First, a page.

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Principal Investigator: Chen, Aimin
Institute Receiving Award University Of Pennsylvania
Location Philadelphia, PA
Grant Number R01ES033054
Funding Organization National Institute of Environmental Health Sciences
Award Funding Period 01 Jul 2021 to 30 Apr 2026
DESCRIPTION (provided by applicant): Project Summary One in six children in the U.S. and Canada have one or more learning or behavioral problems, such as learning disability, anxiety, autism spectrum disorder, conduct disorder, depression, or attention deficit hyperactivity disorder (ADHD). Early brain development is sensitive to toxicant exposures, including heavy metals, persistent organic pollutants, and endocrine disrupting chemicals. Exposure to mixtures of environmental chemicals is a reality in children, and chemical mixtures may have different modes of action affecting neuronal proliferation, migration, differentiations, synaptic formation/trimming/plasticity, myelination, and neurotransmitters, resulting in adverse impact on the central nervous system. Majority of environmental epidemiologic studies have only examined the impact of a single chemical on neurobehavioral outcomes. Recent development and application of mixture statistical methods will provide great potential to reveal the impact of an individual chemical, interactions between chemicals, and cumulative exposure. These methods have only been applied in limited studies of child neurobehavior and none has been used for neuroimaging outcomes. We will use two existing birth cohorts to examine the impact of both pre- and postnatal exposures to chemical mixtures on child neurobehavior. The Health Outcomes and Measures of the Environment (HOME) Study is a Cincinnati-based birth cohort of 400 pregnant women with children followed up to age 12 years, and the Maternal-Infant Research on Environmental Chemicals (MIREC) is a Canadian study of 1983 pregnant women with children followed up to age 9-11 years. The two North American birth cohorts both measured over 60 environmental contaminants, including lead, mercury, cadmium, arsenic, polybrominated diphenyl ethers, polychlorinated biphenyls, perfluoroalkyl substances, organochlorine and organophosphate pesticides, bisphenol A, phthalates, triclosan, and organophosphate flame retardants, as well as child cognitive abilities (n>1000), behavior (n>1000), and neuroimaging (n=390). We will utilize advanced statistical methods for chemical mixtures, including Elastic Net (ENET) for variable selection, Sparse Partial Least Squares (SPLS) regression for individual chemical effect estimation, and Bayesian Kernel Machine Regression (BKMR) for interactions, nonlinearities, and joint effects. This project will be among the first to test and quantify the potential impact of prenatal and postnatal exposures to chemical mixtures on neurobehavioral and neuroimaging outcomes in well-established cohorts. The results have the potential to greatly increase our understanding of developmental neurotoxicity of chemical mixtures in children and affect environmental health policy making.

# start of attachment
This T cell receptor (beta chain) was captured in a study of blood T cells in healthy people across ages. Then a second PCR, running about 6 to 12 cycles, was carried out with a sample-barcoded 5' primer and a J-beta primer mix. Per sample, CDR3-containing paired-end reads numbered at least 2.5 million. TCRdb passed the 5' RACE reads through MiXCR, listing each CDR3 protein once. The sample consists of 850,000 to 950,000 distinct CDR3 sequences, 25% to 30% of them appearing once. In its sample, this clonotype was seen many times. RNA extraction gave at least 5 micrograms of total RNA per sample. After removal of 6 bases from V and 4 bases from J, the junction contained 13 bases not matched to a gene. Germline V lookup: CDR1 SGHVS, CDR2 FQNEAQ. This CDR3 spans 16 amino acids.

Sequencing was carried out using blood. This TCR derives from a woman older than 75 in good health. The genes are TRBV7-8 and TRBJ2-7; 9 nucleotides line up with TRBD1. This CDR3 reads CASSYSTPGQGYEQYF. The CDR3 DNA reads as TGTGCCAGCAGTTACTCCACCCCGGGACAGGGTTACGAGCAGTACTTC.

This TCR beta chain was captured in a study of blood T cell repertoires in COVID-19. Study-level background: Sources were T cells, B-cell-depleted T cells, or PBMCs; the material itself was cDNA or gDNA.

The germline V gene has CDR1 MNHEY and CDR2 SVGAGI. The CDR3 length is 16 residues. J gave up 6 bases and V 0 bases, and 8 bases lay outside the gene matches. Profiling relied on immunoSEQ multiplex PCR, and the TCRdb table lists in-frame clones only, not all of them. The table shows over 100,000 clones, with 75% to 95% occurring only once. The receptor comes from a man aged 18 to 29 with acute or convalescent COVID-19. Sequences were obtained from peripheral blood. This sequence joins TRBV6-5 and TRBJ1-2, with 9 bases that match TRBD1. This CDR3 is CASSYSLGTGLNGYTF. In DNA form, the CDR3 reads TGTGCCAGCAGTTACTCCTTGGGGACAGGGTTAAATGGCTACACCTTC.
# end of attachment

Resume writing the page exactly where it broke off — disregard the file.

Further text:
Science Code(s)/Area of Science(s) Primary: 61 - Neurodevelopmental
Secondary: 03 - Carcinogenesis/Cell Transformation
Publications No publications associated with this grant
Program Officer Kimberly Gray
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